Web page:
Scientists Turn Tequila into Diamonds
From the "too good to be true" files: A team of Mexican scientists have found a way to turn everyone’s favorite liquor into everyone’s favorite precious stone
Tequila may be just another drink to those out in the town, but to a team of scientists in Mexico their country’s native alcohol turned out to be a gem; a diamond, to be precise. Javier Morales, Luis Apátiga and Victor Castaño at the National Autonomous University of Mexico made the alchemist-worthy discovery while experimenting turning various organic solutions, such as acetone and ethanol, into diamonds. The scientists noted that 80-proof tequila (40 percent alcohol) had the ideal proportion of ethanol to water to create diamond films. In order to make the diamonds, they evaporated the tequila into a vapor, and then heated the vapor above 1400 degrees Fahrenheit before depositing it on silicon or stainless steel trays. The resulting diamond films were between 100 to 400 nm in diameter and free of impurities.
Hard and heat resistant, the diamond films could have several commercial applications, such as for cutting tools and optical electronic devices. At the moment, the team is looking into creating diamonds with impurities for potential use as a new kind of semiconductor. The scientists have bigger plans in sight, too: They intend to turn their work into an industrial-scale venture by 2011 and hope to find a tequila distiller to provide them with the supplies.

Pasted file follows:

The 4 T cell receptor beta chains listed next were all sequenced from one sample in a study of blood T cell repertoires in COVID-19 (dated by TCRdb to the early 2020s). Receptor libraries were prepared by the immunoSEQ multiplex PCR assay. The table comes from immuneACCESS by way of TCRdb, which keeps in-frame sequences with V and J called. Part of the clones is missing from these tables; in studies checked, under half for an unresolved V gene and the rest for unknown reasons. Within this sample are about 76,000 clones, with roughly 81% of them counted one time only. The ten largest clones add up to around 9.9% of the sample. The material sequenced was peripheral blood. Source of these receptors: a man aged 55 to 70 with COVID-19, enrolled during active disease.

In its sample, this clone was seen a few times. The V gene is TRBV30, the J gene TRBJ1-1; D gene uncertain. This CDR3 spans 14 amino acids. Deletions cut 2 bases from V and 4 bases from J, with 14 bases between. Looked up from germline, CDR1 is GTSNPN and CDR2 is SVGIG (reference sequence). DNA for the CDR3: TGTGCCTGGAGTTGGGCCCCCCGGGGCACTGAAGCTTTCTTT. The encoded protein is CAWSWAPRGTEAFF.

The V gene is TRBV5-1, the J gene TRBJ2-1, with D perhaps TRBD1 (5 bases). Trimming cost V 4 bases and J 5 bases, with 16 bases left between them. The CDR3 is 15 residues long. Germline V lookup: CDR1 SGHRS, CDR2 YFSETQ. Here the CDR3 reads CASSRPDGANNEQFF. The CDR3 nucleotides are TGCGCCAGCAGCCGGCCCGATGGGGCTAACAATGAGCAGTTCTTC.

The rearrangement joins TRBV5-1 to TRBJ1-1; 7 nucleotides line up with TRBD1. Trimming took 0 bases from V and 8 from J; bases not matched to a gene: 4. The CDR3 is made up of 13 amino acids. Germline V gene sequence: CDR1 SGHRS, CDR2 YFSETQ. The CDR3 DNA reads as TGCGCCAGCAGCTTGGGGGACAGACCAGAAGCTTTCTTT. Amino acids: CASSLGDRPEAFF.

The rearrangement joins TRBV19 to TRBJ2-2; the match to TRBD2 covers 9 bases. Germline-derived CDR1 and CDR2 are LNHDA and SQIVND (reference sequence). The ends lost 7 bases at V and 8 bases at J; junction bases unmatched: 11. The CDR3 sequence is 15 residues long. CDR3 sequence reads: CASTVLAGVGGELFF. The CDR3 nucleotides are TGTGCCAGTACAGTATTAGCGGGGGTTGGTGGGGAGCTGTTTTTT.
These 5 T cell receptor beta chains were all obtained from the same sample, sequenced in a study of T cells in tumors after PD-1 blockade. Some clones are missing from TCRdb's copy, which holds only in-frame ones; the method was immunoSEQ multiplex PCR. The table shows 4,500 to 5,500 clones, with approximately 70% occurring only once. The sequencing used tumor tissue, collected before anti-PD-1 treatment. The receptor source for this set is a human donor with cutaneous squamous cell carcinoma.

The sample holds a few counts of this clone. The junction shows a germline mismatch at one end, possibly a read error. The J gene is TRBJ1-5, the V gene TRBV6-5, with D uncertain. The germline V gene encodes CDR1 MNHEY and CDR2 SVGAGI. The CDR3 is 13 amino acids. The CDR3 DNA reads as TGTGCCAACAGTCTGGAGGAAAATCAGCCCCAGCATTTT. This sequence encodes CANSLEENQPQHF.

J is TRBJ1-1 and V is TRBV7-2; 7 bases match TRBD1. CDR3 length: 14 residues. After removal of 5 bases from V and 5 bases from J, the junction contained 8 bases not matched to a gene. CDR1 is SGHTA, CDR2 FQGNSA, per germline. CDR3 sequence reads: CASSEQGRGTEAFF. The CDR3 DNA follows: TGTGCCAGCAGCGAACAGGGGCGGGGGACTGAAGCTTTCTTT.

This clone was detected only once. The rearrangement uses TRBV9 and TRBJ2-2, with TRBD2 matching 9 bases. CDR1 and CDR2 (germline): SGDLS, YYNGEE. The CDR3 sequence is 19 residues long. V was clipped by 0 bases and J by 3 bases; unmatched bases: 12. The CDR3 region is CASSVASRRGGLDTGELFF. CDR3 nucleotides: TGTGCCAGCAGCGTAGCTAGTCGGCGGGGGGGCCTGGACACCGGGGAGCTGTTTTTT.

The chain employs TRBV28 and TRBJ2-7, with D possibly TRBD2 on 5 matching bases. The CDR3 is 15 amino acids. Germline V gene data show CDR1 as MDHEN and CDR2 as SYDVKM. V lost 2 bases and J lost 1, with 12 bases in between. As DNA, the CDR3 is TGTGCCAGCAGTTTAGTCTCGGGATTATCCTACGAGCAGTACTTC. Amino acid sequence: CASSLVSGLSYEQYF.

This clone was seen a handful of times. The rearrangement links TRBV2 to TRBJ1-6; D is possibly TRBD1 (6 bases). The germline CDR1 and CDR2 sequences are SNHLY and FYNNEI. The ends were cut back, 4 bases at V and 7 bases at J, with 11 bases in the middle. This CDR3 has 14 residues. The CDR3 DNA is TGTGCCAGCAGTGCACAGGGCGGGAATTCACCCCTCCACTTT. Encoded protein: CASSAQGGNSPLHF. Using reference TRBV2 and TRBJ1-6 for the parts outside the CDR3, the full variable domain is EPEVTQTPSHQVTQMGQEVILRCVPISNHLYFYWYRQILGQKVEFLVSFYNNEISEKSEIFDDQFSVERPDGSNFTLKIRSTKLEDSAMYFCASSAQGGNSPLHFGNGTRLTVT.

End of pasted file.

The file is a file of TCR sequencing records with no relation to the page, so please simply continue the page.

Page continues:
Article from: popsci.com
In their experiments, the scientists grew the diamond films using "pulsed liquid injection chemical vapor deposition techniques." In a specially made device, they heated the liquid tequila to 280 ºC (536 ºF) to transform it into a gas. In a reaction chamber, they heated the gas to 800 ºC (1470 ºF) to break down its molecular structure, resulting in solid diamond crystals of about 100-400 nm. The crystals fell onto silicon or stainless steel trays, accumulating in a thin, uniform film. The high temperatures removed all of the tequila´s carbon impurities to result in pure diamonds.
The final diamond film was hard and heat-resistant - properties that could make the diamond useful as coatings for cutting tools, high-power semiconductors, radiation detectors and optical-electronic devices, the scientists explained. They plan to begin industrial-scale applications around 2011, and hope to interest a tequila producer in widening its market beyond the traditional beverage.